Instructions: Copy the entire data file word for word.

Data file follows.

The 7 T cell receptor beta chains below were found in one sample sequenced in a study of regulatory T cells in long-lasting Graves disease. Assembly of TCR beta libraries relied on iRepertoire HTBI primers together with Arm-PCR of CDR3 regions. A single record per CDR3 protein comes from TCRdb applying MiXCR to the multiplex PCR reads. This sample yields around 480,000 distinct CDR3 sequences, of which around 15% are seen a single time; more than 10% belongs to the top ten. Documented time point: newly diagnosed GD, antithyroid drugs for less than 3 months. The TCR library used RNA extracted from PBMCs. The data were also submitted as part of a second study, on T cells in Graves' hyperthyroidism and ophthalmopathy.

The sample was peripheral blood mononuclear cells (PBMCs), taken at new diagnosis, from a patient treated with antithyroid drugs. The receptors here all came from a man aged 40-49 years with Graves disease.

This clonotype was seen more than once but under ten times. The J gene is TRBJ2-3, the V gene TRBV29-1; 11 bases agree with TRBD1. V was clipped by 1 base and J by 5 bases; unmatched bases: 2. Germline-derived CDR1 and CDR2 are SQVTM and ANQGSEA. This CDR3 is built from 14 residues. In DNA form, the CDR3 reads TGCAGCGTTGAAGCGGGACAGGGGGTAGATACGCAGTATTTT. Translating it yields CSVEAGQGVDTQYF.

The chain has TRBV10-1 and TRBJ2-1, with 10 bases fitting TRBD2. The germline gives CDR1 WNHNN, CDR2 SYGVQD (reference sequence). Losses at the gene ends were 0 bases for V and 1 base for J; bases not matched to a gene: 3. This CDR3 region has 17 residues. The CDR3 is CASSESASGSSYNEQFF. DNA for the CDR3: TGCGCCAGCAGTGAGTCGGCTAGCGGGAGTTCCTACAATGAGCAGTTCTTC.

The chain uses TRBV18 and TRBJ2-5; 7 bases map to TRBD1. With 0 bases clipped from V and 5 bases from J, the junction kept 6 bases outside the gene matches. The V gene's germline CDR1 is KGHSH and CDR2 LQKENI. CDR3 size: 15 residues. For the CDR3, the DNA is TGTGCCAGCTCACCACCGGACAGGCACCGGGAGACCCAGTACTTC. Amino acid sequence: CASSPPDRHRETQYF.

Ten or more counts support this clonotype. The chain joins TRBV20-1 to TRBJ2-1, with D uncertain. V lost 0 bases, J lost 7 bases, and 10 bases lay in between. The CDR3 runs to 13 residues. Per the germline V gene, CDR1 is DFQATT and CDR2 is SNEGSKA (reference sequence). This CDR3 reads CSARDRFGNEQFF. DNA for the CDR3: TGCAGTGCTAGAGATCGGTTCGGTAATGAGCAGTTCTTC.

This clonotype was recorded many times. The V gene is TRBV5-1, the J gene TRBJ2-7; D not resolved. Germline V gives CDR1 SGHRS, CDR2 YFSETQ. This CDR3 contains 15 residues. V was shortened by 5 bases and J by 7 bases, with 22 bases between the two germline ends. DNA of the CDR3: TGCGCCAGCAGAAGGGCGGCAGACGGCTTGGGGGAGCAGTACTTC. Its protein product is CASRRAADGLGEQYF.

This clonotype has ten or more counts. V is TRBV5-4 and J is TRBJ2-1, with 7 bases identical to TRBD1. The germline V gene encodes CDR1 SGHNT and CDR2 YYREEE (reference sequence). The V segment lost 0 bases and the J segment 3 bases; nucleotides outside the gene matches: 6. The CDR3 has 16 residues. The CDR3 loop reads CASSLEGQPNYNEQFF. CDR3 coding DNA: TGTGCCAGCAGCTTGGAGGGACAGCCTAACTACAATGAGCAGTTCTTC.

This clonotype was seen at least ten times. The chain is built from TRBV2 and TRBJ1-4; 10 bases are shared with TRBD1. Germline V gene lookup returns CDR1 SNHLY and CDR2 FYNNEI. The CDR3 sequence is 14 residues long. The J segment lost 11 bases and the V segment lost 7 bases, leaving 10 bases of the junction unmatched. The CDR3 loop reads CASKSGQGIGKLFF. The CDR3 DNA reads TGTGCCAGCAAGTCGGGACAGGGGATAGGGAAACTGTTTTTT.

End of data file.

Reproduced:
The 7 T cell receptor beta chains below were found in one sample sequenced in a study of regulatory T cells in long-lasting Graves disease. Assembly of TCR beta libraries relied on iRepertoire HTBI primers together with Arm-PCR of CDR3 regions. A single record per CDR3 protein comes from TCRdb applying MiXCR to the multiplex PCR reads. This sample yields around 480,000 distinct CDR3 sequences, of which around 15% are seen a single time; more than 10% belongs to the top ten. Documented time point: newly diagnosed GD, antithyroid drugs for less than 3 months. The TCR library used RNA extracted from PBMCs. The data were also submitted as part of a second study, on T cells in Graves' hyperthyroidism and ophthalmopathy.

The sample was peripheral blood mononuclear cells (PBMCs), taken at new diagnosis, from a patient treated with antithyroid drugs. The receptors here all came from a man aged 40-49 years with Graves disease.

This clonotype was seen more than once but under ten times. The J gene is TRBJ2-3, the V gene TRBV29-1; 11 bases agree with TRBD1. V was clipped by 1 base and J by 5 bases; unmatched bases: 2. Germline-derived CDR1 and CDR2 are SQVTM and ANQGSEA. This CDR3 is built from 14 residues. In DNA form, the CDR3 reads TGCAGCGTTGAAGCGGGACAGGGGGTAGATACGCAGTATTTT. Translating it yields CSVEAGQGVDTQYF.

The chain has TRBV10-1 and TRBJ2-1, with 10 bases fitting TRBD2. The germline gives CDR1 WNHNN, CDR2 SYGVQD (reference sequence). Losses at the gene ends were 0 bases for V and 1 base for J; bases not matched to a gene: 3. This CDR3 region has 17 residues. The CDR3 is CASSESASGSSYNEQFF. DNA for the CDR3: TGCGCCAGCAGTGAGTCGGCTAGCGGGAGTTCCTACAATGAGCAGTTCTTC.

The chain uses TRBV18 and TRBJ2-5; 7 bases map to TRBD1. With 0 bases clipped from V and 5 bases from J, the junction kept 6 bases outside the gene matches. The V gene's germline CDR1 is KGHSH and CDR2 LQKENI. CDR3 size: 15 residues. For the CDR3, the DNA is TGTGCCAGCTCACCACCGGACAGGCACCGGGAGACCCAGTACTTC. Amino acid sequence: CASSPPDRHRETQYF.

Ten or more counts support this clonotype. The chain joins TRBV20-1 to TRBJ2-1, with D uncertain. V lost 0 bases, J lost 7 bases, and 10 bases lay in between. The CDR3 runs to 13 residues. Per the germline V gene, CDR1 is DFQATT and CDR2 is SNEGSKA (reference sequence). This CDR3 reads CSARDRFGNEQFF. DNA for the CDR3: TGCAGTGCTAGAGATCGGTTCGGTAATGAGCAGTTCTTC.

This clonotype was recorded many times. The V gene is TRBV5-1, the J gene TRBJ2-7; D not resolved. Germline V gives CDR1 SGHRS, CDR2 YFSETQ. This CDR3 contains 15 residues. V was shortened by 5 bases and J by 7 bases, with 22 bases between the two germline ends. DNA of the CDR3: TGCGCCAGCAGAAGGGCGGCAGACGGCTTGGGGGAGCAGTACTTC. Its protein product is CASRRAADGLGEQYF.

This clonotype has ten or more counts. V is TRBV5-4 and J is TRBJ2-1, with 7 bases identical to TRBD1. The germline V gene encodes CDR1 SGHNT and CDR2 YYREEE (reference sequence). The V segment lost 0 bases and the J segment 3 bases; nucleotides outside the gene matches: 6. The CDR3 has 16 residues. The CDR3 loop reads CASSLEGQPNYNEQFF. CDR3 coding DNA: TGTGCCAGCAGCTTGGAGGGACAGCCTAACTACAATGAGCAGTTCTTC.

This clonotype was seen at least ten times. The chain is built from TRBV2 and TRBJ1-4; 10 bases are shared with TRBD1. Germline V gene lookup returns CDR1 SNHLY and CDR2 FYNNEI. The CDR3 sequence is 14 residues long. The J segment lost 11 bases and the V segment lost 7 bases, leaving 10 bases of the junction unmatched. The CDR3 loop reads CASKSGQGIGKLFF. The CDR3 DNA reads TGTGCCAGCAAGTCGGGACAGGGGATAGGGAAACTGTTTTTT.